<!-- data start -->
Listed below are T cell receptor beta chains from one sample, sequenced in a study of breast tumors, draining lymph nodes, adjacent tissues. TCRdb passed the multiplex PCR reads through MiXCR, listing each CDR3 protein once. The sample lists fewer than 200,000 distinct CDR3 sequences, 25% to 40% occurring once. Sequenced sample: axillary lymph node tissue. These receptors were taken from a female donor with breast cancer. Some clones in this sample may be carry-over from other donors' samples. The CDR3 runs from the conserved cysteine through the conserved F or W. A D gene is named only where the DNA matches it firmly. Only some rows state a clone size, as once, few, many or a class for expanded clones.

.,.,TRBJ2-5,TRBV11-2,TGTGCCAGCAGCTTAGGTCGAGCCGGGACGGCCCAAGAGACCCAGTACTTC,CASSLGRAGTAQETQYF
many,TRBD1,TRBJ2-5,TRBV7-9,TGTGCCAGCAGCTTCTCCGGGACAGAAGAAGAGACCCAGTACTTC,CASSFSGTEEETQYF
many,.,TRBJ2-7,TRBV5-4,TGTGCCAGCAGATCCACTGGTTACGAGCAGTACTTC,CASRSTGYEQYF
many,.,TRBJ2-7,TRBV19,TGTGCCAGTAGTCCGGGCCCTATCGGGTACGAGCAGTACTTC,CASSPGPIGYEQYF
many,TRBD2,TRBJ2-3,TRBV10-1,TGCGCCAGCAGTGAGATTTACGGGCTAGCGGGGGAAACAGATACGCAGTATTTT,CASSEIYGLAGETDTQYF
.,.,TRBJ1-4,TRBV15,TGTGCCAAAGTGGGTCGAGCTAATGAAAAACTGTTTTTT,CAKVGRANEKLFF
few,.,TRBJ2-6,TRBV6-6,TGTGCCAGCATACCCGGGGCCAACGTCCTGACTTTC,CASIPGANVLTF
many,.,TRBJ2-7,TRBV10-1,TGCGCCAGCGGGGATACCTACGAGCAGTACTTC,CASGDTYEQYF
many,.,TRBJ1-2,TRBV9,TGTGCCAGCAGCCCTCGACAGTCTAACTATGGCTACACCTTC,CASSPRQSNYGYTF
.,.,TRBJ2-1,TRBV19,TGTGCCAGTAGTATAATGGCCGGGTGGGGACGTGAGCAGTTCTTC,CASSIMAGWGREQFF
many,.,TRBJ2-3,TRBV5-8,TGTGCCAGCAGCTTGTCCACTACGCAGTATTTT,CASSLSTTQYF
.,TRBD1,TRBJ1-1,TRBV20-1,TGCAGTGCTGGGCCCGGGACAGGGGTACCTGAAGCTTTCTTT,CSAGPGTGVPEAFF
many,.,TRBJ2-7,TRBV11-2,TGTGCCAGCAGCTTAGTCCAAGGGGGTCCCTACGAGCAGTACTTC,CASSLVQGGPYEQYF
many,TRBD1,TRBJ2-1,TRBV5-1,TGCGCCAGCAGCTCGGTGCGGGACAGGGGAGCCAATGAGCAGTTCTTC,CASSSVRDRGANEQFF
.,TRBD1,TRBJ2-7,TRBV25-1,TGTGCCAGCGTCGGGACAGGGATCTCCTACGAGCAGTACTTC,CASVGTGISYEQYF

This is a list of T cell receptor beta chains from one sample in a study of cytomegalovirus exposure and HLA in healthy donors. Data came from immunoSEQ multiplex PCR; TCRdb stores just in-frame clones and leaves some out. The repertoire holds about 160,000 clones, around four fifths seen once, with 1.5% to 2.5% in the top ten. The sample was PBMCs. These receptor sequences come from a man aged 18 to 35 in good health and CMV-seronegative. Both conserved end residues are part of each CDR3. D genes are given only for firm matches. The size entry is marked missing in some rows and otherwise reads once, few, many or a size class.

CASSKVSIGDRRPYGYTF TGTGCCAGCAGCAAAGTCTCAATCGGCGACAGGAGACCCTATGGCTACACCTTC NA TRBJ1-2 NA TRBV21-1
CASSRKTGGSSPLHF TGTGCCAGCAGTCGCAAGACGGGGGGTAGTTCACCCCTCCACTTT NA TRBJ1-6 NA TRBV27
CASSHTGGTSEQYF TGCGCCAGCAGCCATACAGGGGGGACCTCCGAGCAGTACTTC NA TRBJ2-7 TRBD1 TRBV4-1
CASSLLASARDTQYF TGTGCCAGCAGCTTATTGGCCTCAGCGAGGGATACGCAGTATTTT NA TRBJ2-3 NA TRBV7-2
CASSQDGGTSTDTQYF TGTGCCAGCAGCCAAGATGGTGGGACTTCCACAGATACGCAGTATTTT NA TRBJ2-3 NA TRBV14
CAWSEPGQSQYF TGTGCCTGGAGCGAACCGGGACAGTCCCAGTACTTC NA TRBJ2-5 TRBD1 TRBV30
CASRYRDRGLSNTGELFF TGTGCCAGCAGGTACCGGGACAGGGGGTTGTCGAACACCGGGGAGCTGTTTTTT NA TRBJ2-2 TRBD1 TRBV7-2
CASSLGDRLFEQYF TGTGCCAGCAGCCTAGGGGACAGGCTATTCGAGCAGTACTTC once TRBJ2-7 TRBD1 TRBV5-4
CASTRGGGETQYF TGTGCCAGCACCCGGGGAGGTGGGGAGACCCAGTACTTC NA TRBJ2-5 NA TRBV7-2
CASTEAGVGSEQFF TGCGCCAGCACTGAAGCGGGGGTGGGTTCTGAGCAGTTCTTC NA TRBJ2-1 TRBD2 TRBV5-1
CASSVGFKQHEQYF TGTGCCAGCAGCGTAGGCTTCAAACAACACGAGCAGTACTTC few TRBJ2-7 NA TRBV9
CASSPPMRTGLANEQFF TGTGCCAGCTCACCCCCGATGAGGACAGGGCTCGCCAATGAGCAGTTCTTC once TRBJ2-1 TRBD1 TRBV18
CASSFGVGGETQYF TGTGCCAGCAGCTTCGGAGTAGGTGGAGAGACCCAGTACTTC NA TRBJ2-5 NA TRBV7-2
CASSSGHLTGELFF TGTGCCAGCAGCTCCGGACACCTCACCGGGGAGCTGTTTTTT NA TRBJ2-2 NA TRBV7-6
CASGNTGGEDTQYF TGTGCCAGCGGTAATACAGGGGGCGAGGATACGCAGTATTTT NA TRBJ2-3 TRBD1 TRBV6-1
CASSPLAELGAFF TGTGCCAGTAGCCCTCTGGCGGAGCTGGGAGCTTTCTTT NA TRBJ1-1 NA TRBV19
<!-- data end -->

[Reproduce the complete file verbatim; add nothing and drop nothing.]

Listed below are T cell receptor beta chains from one sample, sequenced in a study of breast tumors, draining lymph nodes, adjacent tissues. TCRdb passed the multiplex PCR reads through MiXCR, listing each CDR3 protein once. The sample lists fewer than 200,000 distinct CDR3 sequences, 25% to 40% occurring once. Sequenced sample: axillary lymph node tissue. These receptors were taken from a female donor with breast cancer. Some clones in this sample may be carry-over from other donors' samples. The CDR3 runs from the conserved cysteine through the conserved F or W. A D gene is named only where the DNA matches it firmly. Only some rows state a clone size, as once, few, many or a class for expanded clones.

.,.,TRBJ2-5,TRBV11-2,TGTGCCAGCAGCTTAGGTCGAGCCGGGACGGCCCAAGAGACCCAGTACTTC,CASSLGRAGTAQETQYF
many,TRBD1,TRBJ2-5,TRBV7-9,TGTGCCAGCAGCTTCTCCGGGACAGAAGAAGAGACCCAGTACTTC,CASSFSGTEEETQYF
many,.,TRBJ2-7,TRBV5-4,TGTGCCAGCAGATCCACTGGTTACGAGCAGTACTTC,CASRSTGYEQYF
many,.,TRBJ2-7,TRBV19,TGTGCCAGTAGTCCGGGCCCTATCGGGTACGAGCAGTACTTC,CASSPGPIGYEQYF
many,TRBD2,TRBJ2-3,TRBV10-1,TGCGCCAGCAGTGAGATTTACGGGCTAGCGGGGGAAACAGATACGCAGTATTTT,CASSEIYGLAGETDTQYF
.,.,TRBJ1-4,TRBV15,TGTGCCAAAGTGGGTCGAGCTAATGAAAAACTGTTTTTT,CAKVGRANEKLFF
few,.,TRBJ2-6,TRBV6-6,TGTGCCAGCATACCCGGGGCCAACGTCCTGACTTTC,CASIPGANVLTF
many,.,TRBJ2-7,TRBV10-1,TGCGCCAGCGGGGATACCTACGAGCAGTACTTC,CASGDTYEQYF
many,.,TRBJ1-2,TRBV9,TGTGCCAGCAGCCCTCGACAGTCTAACTATGGCTACACCTTC,CASSPRQSNYGYTF
.,.,TRBJ2-1,TRBV19,TGTGCCAGTAGTATAATGGCCGGGTGGGGACGTGAGCAGTTCTTC,CASSIMAGWGREQFF
many,.,TRBJ2-3,TRBV5-8,TGTGCCAGCAGCTTGTCCACTACGCAGTATTTT,CASSLSTTQYF
.,TRBD1,TRBJ1-1,TRBV20-1,TGCAGTGCTGGGCCCGGGACAGGGGTACCTGAAGCTTTCTTT,CSAGPGTGVPEAFF
many,.,TRBJ2-7,TRBV11-2,TGTGCCAGCAGCTTAGTCCAAGGGGGTCCCTACGAGCAGTACTTC,CASSLVQGGPYEQYF
many,TRBD1,TRBJ2-1,TRBV5-1,TGCGCCAGCAGCTCGGTGCGGGACAGGGGAGCCAATGAGCAGTTCTTC,CASSSVRDRGANEQFF
.,TRBD1,TRBJ2-7,TRBV25-1,TGTGCCAGCGTCGGGACAGGGATCTCCTACGAGCAGTACTTC,CASVGTGISYEQYF

This is a list of T cell receptor beta chains from one sample in a study of cytomegalovirus exposure and HLA in healthy donors. Data came from immunoSEQ multiplex PCR; TCRdb stores just in-frame clones and leaves some out. The repertoire holds about 160,000 clones, around four fifths seen once, with 1.5% to 2.5% in the top ten. The sample was PBMCs. These receptor sequences come from a man aged 18 to 35 in good health and CMV-seronegative. Both conserved end residues are part of each CDR3. D genes are given only for firm matches. The size entry is marked missing in some rows and otherwise reads once, few, many or a size class.

CASSKVSIGDRRPYGYTF TGTGCCAGCAGCAAAGTCTCAATCGGCGACAGGAGACCCTATGGCTACACCTTC NA TRBJ1-2 NA TRBV21-1
CASSRKTGGSSPLHF TGTGCCAGCAGTCGCAAGACGGGGGGTAGTTCACCCCTCCACTTT NA TRBJ1-6 NA TRBV27
CASSHTGGTSEQYF TGCGCCAGCAGCCATACAGGGGGGACCTCCGAGCAGTACTTC NA TRBJ2-7 TRBD1 TRBV4-1
CASSLLASARDTQYF TGTGCCAGCAGCTTATTGGCCTCAGCGAGGGATACGCAGTATTTT NA TRBJ2-3 NA TRBV7-2
CASSQDGGTSTDTQYF TGTGCCAGCAGCCAAGATGGTGGGACTTCCACAGATACGCAGTATTTT NA TRBJ2-3 NA TRBV14
CAWSEPGQSQYF TGTGCCTGGAGCGAACCGGGACAGTCCCAGTACTTC NA TRBJ2-5 TRBD1 TRBV30
CASRYRDRGLSNTGELFF TGTGCCAGCAGGTACCGGGACAGGGGGTTGTCGAACACCGGGGAGCTGTTTTTT NA TRBJ2-2 TRBD1 TRBV7-2
CASSLGDRLFEQYF TGTGCCAGCAGCCTAGGGGACAGGCTATTCGAGCAGTACTTC once TRBJ2-7 TRBD1 TRBV5-4
CASTRGGGETQYF TGTGCCAGCACCCGGGGAGGTGGGGAGACCCAGTACTTC NA TRBJ2-5 NA TRBV7-2
CASTEAGVGSEQFF TGCGCCAGCACTGAAGCGGGGGTGGGTTCTGAGCAGTTCTTC NA TRBJ2-1 TRBD2 TRBV5-1
CASSVGFKQHEQYF TGTGCCAGCAGCGTAGGCTTCAAACAACACGAGCAGTACTTC few TRBJ2-7 NA TRBV9
CASSPPMRTGLANEQFF TGTGCCAGCTCACCCCCGATGAGGACAGGGCTCGCCAATGAGCAGTTCTTC once TRBJ2-1 TRBD1 TRBV18
CASSFGVGGETQYF TGTGCCAGCAGCTTCGGAGTAGGTGGAGAGACCCAGTACTTC NA TRBJ2-5 NA TRBV7-2
CASSSGHLTGELFF TGTGCCAGCAGCTCCGGACACCTCACCGGGGAGCTGTTTTTT NA TRBJ2-2 NA TRBV7-6
CASGNTGGEDTQYF TGTGCCAGCGGTAATACAGGGGGCGAGGATACGCAGTATTTT NA TRBJ2-3 TRBD1 TRBV6-1
CASSPLAELGAFF TGTGCCAGTAGCCCTCTGGCGGAGCTGGGAGCTTTCTTT NA TRBJ1-1 NA TRBV19